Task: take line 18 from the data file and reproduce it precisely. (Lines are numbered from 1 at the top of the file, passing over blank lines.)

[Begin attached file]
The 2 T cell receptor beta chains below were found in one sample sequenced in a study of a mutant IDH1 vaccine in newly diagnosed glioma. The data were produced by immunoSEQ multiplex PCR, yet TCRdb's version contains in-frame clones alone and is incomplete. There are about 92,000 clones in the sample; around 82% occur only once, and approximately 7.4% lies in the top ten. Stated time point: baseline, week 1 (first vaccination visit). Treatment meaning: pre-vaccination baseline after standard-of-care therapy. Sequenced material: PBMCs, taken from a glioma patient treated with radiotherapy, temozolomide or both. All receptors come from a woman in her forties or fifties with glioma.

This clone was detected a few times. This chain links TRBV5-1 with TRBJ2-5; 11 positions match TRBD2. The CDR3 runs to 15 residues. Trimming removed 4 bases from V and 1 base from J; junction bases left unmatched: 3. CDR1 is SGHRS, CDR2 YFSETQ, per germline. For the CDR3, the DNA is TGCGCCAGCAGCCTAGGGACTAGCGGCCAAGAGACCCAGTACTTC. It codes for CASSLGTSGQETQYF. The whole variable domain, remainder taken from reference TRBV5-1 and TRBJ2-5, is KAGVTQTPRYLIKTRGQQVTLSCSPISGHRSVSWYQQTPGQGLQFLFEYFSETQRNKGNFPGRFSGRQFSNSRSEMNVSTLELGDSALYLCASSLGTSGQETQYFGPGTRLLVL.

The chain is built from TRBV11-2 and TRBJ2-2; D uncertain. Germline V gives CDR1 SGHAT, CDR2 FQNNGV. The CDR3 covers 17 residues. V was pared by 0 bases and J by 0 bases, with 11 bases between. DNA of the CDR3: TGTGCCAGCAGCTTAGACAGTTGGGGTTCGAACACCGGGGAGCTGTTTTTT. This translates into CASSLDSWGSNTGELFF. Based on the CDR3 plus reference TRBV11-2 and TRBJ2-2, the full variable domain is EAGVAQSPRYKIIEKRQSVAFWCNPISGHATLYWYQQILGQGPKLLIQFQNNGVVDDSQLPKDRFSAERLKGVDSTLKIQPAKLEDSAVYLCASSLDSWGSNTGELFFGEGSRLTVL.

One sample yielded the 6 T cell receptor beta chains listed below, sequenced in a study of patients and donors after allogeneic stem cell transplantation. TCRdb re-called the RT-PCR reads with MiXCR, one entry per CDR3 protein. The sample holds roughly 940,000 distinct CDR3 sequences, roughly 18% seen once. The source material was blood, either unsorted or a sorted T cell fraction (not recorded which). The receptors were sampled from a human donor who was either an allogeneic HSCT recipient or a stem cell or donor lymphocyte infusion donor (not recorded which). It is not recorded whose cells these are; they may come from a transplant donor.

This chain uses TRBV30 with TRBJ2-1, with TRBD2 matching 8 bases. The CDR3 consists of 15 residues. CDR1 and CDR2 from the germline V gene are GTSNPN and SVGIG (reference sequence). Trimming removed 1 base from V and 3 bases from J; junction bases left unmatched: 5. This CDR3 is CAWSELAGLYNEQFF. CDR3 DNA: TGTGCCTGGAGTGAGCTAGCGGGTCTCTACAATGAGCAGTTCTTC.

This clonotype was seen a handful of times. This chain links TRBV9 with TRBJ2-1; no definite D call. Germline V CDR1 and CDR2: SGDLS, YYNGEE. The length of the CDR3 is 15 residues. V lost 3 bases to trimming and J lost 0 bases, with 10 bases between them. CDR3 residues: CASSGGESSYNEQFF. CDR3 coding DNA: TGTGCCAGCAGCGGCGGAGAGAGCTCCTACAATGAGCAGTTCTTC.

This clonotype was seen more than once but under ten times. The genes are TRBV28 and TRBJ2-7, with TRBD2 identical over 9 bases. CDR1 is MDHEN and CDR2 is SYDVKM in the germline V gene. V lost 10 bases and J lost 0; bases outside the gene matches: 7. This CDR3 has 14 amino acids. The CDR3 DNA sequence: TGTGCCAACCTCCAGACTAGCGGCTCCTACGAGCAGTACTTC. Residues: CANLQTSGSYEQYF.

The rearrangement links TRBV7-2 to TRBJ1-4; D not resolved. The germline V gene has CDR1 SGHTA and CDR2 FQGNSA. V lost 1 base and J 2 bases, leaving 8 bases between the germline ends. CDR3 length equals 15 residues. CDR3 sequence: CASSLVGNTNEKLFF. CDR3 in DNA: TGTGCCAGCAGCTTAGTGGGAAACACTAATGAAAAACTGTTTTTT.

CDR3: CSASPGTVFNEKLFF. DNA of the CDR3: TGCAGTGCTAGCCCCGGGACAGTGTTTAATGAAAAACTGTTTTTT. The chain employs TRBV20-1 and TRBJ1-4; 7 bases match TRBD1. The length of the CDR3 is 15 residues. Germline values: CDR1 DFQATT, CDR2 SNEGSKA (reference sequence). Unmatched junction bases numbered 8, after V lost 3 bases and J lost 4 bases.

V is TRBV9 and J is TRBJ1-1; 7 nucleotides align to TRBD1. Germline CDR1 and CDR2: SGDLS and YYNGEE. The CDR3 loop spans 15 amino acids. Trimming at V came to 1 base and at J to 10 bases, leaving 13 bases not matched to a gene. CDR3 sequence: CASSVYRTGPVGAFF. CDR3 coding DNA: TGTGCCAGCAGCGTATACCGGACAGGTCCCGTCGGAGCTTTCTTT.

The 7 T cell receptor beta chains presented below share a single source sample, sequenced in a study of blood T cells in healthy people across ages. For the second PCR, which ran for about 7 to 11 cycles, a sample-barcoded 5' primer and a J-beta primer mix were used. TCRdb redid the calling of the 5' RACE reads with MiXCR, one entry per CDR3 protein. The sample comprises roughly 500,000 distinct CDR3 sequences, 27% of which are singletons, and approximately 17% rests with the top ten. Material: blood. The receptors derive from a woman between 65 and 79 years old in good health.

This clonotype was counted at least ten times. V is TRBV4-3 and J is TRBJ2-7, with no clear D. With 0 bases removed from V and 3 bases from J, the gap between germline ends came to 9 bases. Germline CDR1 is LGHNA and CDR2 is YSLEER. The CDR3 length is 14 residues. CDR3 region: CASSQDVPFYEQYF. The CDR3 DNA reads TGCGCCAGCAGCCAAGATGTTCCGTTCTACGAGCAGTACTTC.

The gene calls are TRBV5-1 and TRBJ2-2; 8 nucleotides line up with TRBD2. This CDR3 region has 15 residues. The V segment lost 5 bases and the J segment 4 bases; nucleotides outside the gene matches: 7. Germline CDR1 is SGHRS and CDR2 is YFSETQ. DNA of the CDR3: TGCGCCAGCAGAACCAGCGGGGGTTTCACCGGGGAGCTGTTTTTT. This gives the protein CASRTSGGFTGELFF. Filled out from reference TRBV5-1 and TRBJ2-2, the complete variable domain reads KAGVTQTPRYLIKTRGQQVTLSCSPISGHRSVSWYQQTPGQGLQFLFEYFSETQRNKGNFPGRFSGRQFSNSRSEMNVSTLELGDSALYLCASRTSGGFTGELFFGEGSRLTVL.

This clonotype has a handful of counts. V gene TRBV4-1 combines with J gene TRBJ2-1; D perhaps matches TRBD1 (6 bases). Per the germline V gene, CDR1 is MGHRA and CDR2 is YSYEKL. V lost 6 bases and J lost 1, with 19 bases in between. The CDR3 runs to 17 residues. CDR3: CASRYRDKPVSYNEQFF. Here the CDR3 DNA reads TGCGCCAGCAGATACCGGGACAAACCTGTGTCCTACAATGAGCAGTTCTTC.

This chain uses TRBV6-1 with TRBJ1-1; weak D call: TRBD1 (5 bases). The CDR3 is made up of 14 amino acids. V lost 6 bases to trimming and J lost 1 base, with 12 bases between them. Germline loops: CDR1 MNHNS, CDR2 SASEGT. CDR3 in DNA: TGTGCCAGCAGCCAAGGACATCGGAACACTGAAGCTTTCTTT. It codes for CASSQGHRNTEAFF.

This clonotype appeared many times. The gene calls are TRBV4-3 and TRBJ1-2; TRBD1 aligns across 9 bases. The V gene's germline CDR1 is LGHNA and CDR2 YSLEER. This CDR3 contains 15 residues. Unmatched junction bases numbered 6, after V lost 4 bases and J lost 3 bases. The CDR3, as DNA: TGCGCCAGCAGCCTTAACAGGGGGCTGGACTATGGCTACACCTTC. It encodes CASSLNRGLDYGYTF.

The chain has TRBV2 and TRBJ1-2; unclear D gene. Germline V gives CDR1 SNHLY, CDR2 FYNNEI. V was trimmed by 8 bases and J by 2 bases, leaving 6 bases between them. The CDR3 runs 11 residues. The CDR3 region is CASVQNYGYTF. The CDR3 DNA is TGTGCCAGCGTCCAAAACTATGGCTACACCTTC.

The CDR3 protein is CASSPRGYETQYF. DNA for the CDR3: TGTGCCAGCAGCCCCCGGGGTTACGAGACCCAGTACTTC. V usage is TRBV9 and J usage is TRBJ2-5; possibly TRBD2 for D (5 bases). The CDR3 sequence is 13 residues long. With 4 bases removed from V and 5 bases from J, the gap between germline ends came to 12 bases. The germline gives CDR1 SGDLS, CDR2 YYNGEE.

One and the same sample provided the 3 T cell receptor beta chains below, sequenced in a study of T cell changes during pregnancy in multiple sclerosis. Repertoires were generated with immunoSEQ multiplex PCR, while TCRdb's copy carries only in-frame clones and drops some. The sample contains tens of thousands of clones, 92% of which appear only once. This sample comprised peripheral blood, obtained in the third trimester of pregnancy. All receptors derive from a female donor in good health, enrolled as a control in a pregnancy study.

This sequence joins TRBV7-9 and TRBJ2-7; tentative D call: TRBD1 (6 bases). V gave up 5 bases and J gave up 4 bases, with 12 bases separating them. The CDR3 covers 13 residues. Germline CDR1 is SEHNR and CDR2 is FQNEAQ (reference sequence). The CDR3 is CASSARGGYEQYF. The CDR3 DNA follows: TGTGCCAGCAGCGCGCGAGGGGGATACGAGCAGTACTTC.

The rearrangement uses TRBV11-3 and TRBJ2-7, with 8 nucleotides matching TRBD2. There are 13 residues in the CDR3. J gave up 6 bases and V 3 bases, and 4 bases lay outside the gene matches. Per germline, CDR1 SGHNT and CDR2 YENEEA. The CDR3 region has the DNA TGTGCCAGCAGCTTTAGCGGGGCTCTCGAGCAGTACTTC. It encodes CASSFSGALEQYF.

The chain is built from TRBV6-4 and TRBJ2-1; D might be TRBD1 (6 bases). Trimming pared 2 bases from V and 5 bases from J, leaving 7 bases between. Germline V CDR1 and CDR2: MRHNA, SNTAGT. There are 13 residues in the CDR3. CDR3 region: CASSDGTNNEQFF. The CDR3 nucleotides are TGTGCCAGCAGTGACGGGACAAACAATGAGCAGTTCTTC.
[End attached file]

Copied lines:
The CDR3 protein is CASSPRGYETQYF. DNA for the CDR3: TGTGCCAGCAGCCCCCGGGGTTACGAGACCCAGTACTTC. V usage is TRBV9 and J usage is TRBJ2-5; possibly TRBD2 for D (5 bases). The CDR3 sequence is 13 residues long. With 4 bases removed from V and 5 bases from J, the gap between germline ends came to 12 bases. The germline gives CDR1 SGDLS, CDR2 YYNGEE.